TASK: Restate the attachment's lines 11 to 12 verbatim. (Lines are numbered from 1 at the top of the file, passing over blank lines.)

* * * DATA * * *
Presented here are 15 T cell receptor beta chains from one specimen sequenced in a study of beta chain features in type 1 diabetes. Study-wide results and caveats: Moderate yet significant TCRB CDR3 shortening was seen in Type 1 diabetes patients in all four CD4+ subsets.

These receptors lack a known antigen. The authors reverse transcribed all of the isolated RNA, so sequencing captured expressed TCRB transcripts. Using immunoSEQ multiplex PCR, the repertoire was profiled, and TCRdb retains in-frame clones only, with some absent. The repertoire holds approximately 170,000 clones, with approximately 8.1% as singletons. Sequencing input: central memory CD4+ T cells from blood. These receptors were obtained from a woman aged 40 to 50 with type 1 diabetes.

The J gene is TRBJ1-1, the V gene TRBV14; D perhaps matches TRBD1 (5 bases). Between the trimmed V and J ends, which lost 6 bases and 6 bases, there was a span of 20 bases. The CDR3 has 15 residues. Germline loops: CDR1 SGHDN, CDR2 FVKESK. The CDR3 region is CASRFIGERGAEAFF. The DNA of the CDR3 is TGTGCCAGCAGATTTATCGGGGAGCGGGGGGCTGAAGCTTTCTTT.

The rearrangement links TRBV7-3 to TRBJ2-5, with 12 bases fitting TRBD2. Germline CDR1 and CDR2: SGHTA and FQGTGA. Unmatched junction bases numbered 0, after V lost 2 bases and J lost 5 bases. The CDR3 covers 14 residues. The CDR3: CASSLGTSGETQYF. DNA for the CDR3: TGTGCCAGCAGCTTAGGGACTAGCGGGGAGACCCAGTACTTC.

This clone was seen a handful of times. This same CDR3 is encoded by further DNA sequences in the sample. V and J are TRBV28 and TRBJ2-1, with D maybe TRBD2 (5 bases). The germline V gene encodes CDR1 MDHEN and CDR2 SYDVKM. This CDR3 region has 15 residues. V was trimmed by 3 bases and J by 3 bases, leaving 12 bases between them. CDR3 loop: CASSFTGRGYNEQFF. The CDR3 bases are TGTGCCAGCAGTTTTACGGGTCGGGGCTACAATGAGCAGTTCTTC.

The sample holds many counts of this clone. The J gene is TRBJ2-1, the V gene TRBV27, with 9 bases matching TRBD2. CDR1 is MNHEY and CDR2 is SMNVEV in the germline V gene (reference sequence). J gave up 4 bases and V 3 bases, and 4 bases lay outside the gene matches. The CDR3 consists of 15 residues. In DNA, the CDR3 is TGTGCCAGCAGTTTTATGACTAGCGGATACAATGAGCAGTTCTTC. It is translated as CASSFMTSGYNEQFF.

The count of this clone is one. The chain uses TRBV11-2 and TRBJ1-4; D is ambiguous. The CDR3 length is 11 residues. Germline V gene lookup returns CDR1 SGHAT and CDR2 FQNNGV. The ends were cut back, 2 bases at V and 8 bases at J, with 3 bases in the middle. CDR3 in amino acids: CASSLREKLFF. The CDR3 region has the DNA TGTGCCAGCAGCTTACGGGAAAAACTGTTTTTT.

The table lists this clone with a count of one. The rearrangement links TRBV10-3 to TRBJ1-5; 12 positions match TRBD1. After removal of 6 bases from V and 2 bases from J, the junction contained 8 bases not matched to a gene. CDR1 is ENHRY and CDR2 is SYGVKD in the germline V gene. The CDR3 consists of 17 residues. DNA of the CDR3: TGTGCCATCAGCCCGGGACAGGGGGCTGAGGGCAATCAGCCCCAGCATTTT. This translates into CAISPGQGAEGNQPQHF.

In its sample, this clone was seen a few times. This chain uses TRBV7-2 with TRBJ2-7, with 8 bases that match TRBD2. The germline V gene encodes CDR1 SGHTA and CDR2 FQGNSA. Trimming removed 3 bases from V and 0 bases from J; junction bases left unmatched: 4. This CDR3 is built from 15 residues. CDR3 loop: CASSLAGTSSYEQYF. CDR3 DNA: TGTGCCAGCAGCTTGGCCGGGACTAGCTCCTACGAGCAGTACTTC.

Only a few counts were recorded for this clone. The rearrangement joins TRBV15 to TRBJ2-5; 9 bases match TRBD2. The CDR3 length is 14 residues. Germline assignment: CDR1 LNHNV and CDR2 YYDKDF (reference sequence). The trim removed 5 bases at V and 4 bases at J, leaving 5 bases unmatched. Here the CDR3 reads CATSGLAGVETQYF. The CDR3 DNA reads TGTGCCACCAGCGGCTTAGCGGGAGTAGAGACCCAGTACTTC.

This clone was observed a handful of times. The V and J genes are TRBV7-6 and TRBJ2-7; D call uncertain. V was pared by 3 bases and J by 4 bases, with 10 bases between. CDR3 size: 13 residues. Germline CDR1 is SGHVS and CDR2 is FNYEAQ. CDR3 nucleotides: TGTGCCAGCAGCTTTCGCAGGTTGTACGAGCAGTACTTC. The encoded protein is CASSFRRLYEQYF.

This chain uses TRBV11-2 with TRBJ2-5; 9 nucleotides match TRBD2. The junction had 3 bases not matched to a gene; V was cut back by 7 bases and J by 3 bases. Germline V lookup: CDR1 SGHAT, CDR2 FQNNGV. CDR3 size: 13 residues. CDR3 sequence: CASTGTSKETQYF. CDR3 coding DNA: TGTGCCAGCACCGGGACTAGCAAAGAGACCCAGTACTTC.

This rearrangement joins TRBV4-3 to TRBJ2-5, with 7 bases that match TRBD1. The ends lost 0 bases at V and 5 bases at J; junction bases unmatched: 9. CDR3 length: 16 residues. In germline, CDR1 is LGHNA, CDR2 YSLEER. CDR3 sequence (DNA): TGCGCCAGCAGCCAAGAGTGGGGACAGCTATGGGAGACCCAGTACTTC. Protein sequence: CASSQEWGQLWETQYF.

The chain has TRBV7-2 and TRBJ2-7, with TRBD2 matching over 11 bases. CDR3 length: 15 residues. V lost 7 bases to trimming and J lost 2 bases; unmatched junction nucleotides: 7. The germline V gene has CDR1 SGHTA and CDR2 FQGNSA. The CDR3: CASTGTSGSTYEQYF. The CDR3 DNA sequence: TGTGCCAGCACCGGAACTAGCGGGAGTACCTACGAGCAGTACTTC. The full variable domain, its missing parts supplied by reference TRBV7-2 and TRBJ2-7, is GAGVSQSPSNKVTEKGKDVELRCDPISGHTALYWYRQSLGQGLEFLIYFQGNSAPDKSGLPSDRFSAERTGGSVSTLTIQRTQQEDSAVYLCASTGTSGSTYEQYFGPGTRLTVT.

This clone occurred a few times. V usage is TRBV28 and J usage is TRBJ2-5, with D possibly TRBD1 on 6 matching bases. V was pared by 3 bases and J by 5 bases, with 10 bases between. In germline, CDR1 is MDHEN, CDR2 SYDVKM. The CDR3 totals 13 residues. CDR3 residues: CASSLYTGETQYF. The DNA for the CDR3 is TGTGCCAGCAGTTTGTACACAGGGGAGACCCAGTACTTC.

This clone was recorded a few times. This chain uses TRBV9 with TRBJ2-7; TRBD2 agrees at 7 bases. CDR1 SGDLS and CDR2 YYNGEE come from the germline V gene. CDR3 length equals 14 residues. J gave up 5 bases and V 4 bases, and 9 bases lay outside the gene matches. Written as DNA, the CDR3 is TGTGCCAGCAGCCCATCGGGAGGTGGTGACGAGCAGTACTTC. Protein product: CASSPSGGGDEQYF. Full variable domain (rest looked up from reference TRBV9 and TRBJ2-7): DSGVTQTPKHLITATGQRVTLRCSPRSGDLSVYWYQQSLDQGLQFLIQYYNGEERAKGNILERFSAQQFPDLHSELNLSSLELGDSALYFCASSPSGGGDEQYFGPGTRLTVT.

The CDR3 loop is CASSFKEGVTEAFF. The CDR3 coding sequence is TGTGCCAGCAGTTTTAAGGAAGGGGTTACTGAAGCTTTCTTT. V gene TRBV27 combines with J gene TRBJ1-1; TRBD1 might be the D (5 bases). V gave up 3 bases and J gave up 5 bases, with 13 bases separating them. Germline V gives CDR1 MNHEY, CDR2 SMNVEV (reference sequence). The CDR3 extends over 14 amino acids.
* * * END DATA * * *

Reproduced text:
This clone was observed a handful of times. The V and J genes are TRBV7-6 and TRBJ2-7; D call uncertain. V was pared by 3 bases and J by 4 bases, with 10 bases between. CDR3 size: 13 residues. Germline CDR1 is SGHVS and CDR2 is FNYEAQ. CDR3 nucleotides: TGTGCCAGCAGCTTTCGCAGGTTGTACGAGCAGTACTTC. The encoded protein is CASSFRRLYEQYF.

This chain uses TRBV11-2 with TRBJ2-5; 9 nucleotides match TRBD2. The junction had 3 bases not matched to a gene; V was cut back by 7 bases and J by 3 bases. Germline V lookup: CDR1 SGHAT, CDR2 FQNNGV. CDR3 size: 13 residues. CDR3 sequence: CASTGTSKETQYF. CDR3 coding DNA: TGTGCCAGCACCGGGACTAGCAAAGAGACCCAGTACTTC.